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Simultaneous invention and the race to the patent office

Applying for a patent is an important step for inventors, as other's might have similar ideas.

When thinking of inventors, people like to romanticise the image of one person toiling away at a workbench, working towards the eureka moment.

Though it makes for a compelling picture, this is not how invention generally happens. In an interesting phenomenon, discoveries tend to happen in multiple places at close to the same time.

The concept of simultaneous invention – people independently creating similar work at the same time – is evident in a number of famous inventions and discoveries throughout history. Innovators today should take a lesson from intellectual property coincidences in the past and be proactive when registering a patent in Australia.

Five different people claim to have invented the steamboat.

How common is multiple discovery?

Inventors coming up with their great works at similar times is a somewhat frequent occurrence. Writing for Political Science Quarterly in 1922, William F. Ogburn and Dorothy Thomas compiled a list of 148 well-known and more obscure examples of simultaneous invention.

These include famous instances – such as the theory of evolution and calculus – as well as others, including:

  • Sunspots – four scientists in 1611.
  • The steamboat – five inventors from 1802 to 1807.
  • The microscope – three inventors around 1610.

Inventing and patenting the telephone

In perhaps the most illustrative example of invention-related coincidences, lawyers for two different inventors filed patents for the telephone on the same day. According to the US Library of Congress, Alexander Graham Bell and Elisha Gray both filed for a patent on February 14, 1876.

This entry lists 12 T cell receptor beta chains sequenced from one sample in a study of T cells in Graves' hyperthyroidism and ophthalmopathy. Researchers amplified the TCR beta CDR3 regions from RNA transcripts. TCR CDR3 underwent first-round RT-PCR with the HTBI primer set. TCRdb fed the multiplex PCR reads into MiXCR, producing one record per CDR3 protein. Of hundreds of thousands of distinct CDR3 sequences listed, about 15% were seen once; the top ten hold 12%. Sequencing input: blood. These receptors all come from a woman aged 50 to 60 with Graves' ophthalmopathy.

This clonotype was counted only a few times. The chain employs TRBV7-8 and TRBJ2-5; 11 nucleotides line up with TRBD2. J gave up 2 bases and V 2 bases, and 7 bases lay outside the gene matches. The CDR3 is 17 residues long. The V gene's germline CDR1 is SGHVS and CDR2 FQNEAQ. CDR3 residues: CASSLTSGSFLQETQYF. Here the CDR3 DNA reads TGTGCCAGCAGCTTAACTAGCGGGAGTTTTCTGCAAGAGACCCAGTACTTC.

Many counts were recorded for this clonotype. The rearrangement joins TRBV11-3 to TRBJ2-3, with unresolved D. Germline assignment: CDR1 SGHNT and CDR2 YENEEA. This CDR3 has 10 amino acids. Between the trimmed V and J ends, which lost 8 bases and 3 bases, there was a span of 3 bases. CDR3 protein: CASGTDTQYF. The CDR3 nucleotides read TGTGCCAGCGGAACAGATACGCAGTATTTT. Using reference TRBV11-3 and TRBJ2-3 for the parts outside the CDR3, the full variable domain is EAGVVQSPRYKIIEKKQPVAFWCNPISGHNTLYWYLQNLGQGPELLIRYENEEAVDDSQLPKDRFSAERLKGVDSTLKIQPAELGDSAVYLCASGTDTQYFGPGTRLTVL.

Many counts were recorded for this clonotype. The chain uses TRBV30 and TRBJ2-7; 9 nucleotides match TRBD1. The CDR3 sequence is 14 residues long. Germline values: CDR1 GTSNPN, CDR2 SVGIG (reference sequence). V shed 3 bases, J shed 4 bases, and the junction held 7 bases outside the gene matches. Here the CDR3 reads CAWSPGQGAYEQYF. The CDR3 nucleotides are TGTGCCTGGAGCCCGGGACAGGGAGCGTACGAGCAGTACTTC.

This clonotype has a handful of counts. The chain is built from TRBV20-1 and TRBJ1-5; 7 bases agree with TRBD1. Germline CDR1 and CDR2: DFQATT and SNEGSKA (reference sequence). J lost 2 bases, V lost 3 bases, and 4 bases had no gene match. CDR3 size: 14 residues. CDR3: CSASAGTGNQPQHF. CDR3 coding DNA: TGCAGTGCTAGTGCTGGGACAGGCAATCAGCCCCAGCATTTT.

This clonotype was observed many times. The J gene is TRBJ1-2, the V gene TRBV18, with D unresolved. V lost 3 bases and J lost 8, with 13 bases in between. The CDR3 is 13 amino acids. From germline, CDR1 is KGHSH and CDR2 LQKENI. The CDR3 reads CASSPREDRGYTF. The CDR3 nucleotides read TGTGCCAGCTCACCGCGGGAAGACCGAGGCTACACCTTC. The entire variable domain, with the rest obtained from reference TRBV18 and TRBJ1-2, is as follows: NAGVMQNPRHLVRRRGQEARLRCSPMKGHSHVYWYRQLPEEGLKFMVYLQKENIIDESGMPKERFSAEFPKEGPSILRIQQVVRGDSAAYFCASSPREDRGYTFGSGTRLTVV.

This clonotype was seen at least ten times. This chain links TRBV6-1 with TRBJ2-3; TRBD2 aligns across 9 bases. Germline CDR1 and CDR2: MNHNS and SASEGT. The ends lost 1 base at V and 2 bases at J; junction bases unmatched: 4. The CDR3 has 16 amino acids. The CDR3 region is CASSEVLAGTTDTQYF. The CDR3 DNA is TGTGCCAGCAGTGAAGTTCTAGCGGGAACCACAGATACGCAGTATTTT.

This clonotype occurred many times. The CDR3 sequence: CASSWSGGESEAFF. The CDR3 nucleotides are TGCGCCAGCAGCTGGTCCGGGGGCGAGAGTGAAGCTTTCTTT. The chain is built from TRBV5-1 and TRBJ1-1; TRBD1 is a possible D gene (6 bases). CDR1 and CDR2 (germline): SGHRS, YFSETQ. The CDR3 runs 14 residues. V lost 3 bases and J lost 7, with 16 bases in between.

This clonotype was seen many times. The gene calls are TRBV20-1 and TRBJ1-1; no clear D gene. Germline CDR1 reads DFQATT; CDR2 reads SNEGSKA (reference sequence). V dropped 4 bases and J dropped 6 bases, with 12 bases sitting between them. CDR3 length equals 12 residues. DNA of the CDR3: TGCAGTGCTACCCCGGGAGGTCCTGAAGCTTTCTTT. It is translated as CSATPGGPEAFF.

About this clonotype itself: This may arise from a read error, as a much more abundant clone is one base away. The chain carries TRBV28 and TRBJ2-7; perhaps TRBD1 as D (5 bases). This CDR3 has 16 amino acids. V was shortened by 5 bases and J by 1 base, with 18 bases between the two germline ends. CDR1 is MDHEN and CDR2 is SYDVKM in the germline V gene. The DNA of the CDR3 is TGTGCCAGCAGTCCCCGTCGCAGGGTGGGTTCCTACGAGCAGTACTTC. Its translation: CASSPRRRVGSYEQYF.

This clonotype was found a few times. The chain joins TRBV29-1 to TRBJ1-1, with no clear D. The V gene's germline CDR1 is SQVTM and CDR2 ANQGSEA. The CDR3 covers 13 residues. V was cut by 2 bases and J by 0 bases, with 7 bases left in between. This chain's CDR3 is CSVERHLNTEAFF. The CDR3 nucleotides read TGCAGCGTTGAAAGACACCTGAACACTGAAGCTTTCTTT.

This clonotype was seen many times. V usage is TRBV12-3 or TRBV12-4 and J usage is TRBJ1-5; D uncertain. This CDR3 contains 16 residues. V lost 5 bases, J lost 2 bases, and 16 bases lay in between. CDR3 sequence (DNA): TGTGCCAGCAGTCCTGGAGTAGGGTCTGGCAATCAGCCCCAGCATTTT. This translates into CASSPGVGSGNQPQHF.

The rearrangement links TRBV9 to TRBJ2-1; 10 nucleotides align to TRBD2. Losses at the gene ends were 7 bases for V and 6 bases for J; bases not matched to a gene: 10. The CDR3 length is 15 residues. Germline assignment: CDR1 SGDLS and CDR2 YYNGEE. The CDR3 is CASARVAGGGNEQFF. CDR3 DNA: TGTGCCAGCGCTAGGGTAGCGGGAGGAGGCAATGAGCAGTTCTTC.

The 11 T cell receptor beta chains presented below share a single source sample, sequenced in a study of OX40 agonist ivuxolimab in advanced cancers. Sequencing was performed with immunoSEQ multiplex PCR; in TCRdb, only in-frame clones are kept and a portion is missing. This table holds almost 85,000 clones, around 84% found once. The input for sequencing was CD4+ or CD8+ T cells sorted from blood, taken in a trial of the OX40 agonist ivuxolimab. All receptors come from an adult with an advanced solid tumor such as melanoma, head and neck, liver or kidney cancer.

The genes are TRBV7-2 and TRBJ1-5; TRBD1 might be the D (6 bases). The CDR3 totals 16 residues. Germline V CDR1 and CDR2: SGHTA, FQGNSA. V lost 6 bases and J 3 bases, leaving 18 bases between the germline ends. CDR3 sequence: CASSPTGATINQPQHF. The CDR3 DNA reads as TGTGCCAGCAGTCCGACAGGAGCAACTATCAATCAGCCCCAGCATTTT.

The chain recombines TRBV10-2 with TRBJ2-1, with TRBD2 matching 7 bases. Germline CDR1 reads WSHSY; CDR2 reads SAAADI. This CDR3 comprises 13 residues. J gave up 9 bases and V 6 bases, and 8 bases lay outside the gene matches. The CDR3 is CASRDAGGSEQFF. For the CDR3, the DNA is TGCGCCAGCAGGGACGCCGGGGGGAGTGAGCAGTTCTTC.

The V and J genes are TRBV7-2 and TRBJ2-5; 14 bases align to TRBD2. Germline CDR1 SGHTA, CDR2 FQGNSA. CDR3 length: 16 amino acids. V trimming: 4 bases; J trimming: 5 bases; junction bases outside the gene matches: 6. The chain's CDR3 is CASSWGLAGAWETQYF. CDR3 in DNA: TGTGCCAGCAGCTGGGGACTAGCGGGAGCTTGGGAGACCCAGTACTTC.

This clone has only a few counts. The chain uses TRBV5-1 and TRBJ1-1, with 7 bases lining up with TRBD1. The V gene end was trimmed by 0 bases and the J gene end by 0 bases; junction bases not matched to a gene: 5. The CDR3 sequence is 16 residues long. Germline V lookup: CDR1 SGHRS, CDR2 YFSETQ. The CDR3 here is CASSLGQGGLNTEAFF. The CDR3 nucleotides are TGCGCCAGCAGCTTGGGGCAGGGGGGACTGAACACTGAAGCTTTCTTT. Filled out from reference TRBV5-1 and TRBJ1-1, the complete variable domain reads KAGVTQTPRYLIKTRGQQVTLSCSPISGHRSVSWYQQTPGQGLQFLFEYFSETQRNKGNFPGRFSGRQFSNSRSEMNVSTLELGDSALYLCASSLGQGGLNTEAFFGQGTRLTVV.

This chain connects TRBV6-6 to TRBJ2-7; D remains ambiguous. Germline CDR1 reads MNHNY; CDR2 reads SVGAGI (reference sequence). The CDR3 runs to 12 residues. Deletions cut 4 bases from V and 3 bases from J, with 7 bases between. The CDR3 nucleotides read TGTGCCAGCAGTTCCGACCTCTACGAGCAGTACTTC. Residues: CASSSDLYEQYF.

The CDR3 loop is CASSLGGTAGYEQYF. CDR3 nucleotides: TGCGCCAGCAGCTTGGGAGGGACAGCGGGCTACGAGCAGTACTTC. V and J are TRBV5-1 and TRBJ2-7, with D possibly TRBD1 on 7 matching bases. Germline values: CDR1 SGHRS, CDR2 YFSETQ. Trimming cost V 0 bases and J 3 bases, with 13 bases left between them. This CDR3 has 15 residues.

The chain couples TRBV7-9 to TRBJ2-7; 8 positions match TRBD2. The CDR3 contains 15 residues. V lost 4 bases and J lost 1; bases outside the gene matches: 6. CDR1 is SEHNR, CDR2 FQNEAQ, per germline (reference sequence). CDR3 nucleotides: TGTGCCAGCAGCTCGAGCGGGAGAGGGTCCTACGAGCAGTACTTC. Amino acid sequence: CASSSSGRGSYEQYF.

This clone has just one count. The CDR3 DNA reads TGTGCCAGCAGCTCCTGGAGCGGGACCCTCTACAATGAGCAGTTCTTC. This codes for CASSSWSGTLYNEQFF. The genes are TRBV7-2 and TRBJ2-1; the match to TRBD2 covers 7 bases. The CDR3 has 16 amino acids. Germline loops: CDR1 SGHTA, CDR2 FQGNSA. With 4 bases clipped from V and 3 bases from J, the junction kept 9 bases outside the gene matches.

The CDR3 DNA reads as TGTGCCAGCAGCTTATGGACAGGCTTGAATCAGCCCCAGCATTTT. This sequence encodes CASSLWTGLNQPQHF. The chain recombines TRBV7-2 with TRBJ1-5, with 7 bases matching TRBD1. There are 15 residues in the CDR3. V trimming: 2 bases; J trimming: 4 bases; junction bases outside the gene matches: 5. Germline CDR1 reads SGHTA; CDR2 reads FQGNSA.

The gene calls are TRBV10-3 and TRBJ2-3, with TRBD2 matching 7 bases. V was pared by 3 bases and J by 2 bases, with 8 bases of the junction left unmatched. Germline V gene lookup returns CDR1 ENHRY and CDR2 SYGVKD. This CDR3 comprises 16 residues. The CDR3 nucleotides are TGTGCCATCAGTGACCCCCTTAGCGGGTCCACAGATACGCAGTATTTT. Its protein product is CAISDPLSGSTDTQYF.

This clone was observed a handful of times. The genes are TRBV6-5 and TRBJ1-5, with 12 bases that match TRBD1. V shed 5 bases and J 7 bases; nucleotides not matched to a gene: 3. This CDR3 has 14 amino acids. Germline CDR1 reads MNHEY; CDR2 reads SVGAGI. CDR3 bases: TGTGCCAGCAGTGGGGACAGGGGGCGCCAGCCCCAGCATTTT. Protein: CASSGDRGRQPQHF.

The lawyer representing Gray made it to the patent office and secured the 39th place is line. Unfortunately for Gray, Bell's lawyer – presumably waking up earlier or travelling faster – was the fifth applicant at the patent office that day. Bell ended up with the credit; he was granted US Patent Number 174,465 for Improvement in telegraphy.

That, however, is not the end of the story. In 2002, the US House of Representatives passed a resolution acknowledging the contributions of Antonio Meucci, an Italian inventor who demonstrated a working telephone in 1860. Lacking the funds to apply for a patent, Meucci filed for a caveat – a notice of a possible future patent that must be renewed yearly – on December 28, 1871. After 1874, he could no longer afford to maintain the caveat, opening the way for Bell to be granted the patent in 1876.

Fortunately, Australian inventors can chose to file a provisional patent application to preserve priority with their inventions. For more information about patent law in Australia, contact Alder IP today.